If your child regularly wheezes, coughs, or struggles when they’re exercising, it’s probably not because they’re out of shape. In many cases, it’s a sign of exercise-induced asthma, even if your child has no prior history of asthma or allergies.
Symptoms like wheezing, chest tightness, coughing, and breathlessness occur in 40% to 90% of people with asthma and in up to 20% of people without diagnosed asthma. The good news is that exercise-induced asthma is quite treatable by a pediatrician like Dr. Margaret Lubega here at First Pediatric Care Center in Gastonia, North Carolina.
Here’s what you should know about exercise-induced asthma and how you can help your child get it under control so they can enjoy all the benefits of physical activity and sports.
Symptoms of exercise-induced asthma
Exercise-induced asthma, also called exercise-induced bronchoconstriction, shows up as trouble breathing during physical activity, especially in children. Your child may complain of getting tired or winded easily during sports practice or playground play.
Other signs include:
- Persistent coughing after being active outside
- Inability to run for more than a few minutes without stopping to catch their breath
- Complaints of tightness in the chest, wheezing, and shortness of breath
Usually, the symptoms show up 5-10 minutes after your child starts to exercise and peak 5-10 minutes after stopping the activity.
If your child is just out of shape, they’ll recover relatively quickly from their breathlessness.
Exercise-induced asthma means symptoms last and are hard to overcome. For example, your child may complain of shortness of breath for an hour or longer after stopping activity.
Sports that are more likely to trigger exercise-induced asthma include those that take place in colder weather, like skiing and ice hockey. Sports that require longer bouts of cardiovascular exertion, like long-distance running and soccer, are also more likely to cause symptoms.
Why did my child develop exercise-induced asthma
Exercise-induced asthma most often shows up after inhaling cold, dry air. Children also tend to breathe through their mouth; their sips of air are quick and shallow. The air skips the warming effects of the nose and enters the lungs while still cold.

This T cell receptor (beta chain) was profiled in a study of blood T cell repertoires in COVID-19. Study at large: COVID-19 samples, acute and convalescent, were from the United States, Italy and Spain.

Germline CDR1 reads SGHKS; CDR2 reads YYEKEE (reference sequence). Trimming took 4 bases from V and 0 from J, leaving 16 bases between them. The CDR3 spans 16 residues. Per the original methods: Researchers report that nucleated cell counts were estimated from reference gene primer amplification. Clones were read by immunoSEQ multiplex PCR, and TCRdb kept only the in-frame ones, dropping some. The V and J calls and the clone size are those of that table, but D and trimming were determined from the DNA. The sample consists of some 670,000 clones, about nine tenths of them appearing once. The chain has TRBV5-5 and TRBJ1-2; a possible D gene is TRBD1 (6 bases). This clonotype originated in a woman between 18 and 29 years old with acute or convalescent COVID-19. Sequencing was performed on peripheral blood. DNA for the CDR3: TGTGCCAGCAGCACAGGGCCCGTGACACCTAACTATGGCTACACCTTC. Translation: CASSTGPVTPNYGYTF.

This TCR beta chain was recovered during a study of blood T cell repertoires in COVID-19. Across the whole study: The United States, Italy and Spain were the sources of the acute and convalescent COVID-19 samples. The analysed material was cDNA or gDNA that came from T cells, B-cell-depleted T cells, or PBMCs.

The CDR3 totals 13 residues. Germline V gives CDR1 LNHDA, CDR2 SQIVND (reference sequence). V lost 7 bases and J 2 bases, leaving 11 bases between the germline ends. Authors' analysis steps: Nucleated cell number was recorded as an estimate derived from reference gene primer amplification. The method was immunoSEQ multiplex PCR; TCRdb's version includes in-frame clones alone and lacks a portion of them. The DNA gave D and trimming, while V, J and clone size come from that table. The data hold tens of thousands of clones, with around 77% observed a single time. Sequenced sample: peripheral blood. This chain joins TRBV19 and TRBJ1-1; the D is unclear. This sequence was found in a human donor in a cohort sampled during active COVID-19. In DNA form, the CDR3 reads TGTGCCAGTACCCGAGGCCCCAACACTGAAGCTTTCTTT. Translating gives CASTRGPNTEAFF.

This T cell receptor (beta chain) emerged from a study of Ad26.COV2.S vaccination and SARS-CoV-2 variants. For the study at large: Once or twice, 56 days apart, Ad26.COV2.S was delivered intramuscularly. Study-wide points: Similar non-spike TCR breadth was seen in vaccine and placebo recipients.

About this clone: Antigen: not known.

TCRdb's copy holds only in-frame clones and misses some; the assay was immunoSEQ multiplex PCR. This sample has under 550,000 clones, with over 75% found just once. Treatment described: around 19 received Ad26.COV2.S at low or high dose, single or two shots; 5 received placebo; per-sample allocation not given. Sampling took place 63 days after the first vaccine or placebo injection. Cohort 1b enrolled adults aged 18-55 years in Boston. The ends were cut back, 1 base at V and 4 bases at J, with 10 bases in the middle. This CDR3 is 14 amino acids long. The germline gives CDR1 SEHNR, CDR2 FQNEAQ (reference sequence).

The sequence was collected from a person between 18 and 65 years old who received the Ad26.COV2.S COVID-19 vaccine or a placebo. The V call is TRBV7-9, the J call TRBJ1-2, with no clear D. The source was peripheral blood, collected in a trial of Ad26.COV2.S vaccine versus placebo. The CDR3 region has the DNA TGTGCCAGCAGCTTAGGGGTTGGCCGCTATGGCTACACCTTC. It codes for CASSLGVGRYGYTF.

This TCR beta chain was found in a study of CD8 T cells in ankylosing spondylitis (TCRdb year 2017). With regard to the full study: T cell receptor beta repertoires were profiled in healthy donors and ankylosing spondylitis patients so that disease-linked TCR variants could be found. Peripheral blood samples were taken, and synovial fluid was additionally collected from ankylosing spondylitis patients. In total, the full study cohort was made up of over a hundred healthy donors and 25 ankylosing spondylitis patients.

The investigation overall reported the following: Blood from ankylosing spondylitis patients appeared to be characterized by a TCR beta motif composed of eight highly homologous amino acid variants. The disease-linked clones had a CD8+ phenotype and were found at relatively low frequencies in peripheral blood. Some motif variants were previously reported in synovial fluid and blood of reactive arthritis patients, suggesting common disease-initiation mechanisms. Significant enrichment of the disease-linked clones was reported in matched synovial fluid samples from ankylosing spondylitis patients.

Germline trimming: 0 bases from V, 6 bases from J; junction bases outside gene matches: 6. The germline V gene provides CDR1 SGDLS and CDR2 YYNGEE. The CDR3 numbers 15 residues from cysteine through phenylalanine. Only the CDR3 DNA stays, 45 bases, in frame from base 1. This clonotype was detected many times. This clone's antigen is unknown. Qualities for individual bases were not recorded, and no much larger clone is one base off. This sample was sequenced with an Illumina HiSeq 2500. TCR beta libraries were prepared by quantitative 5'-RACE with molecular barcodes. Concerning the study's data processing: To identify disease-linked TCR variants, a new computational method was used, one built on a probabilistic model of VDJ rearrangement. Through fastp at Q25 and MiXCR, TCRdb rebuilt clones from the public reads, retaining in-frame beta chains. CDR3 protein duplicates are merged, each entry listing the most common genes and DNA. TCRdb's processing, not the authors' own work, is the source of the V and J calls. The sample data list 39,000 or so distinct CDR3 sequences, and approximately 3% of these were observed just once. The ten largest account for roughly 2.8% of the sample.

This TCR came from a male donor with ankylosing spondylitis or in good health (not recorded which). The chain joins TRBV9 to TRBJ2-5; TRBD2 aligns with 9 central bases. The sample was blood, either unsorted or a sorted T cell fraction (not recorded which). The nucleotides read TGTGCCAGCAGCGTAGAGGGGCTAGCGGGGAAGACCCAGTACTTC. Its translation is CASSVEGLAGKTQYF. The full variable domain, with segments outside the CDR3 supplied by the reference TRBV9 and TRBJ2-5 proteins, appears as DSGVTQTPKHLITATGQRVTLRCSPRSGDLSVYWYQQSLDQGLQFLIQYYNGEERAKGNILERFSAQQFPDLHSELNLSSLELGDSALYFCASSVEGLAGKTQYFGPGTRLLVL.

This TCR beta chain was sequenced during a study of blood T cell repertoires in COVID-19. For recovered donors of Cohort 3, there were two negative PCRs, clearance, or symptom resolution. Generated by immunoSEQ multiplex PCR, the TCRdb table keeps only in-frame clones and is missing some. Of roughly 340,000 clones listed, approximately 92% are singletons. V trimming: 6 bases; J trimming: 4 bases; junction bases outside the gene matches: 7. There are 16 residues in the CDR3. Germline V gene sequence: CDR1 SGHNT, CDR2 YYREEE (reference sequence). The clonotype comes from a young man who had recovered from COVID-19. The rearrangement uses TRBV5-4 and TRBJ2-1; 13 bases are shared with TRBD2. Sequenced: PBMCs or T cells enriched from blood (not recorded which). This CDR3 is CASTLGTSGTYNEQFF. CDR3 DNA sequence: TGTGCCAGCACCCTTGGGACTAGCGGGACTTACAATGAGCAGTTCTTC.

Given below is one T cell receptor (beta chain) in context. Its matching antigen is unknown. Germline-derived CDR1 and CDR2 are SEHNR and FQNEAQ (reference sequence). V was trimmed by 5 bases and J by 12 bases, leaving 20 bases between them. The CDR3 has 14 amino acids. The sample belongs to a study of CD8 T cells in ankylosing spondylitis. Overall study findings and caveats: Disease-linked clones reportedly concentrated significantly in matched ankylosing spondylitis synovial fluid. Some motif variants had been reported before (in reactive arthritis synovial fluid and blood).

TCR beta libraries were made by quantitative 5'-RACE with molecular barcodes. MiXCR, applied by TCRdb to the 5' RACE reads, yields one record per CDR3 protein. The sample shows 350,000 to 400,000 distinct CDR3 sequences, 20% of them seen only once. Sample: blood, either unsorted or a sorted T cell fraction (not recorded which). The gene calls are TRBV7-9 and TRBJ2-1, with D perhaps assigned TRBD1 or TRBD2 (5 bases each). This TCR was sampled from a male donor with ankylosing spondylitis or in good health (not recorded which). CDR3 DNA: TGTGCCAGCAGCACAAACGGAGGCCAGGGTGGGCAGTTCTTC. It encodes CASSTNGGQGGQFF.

The lungs’ airways narrow in response to the cold air, blocking the flow of air and making it harder to breathe.
You may notice that your child complains more about trouble breathing during exercise when pollen counts or pollution levels are high in addition to when the air is cold and dry. Exercise-induced asthma may also show up when they’re recovering from a cold or respiratory illness, like COVID-19.
Being inactive can make exercise-induced asthma worse, so it’s important that your child stays active even if they have symptoms.
How we can help
Dr. Lubega offers recommendations to help your child avoid exercise-induced asthma symptoms. These may include:
- Warm-up exercises prior to rigorous physical activity
- Protecting the airway from cold, dry air
- Avoiding outdoor exercise on days when pollutants or allergy counts are high
She may also provide your child with an inhaler that contains corticosteroids, which will reduce inflammation and let air flow more freely. Other drug treatments include short-acting beta-agonists (SABA), leukotriene receptor antagonists (LTRA), and mast cell stabilizing agents (MCSA). These drugs have few side effects but effectively control wheezing and breathing difficulty during exertion.
Reach out to us at First Pediatric Care Center if your child is struggling with breathing and chest pain during exercise. Physical activity is important to their long-term health, so we can offer treatments to help them stay active and in the game. Call us today or use this website to schedule an appointment.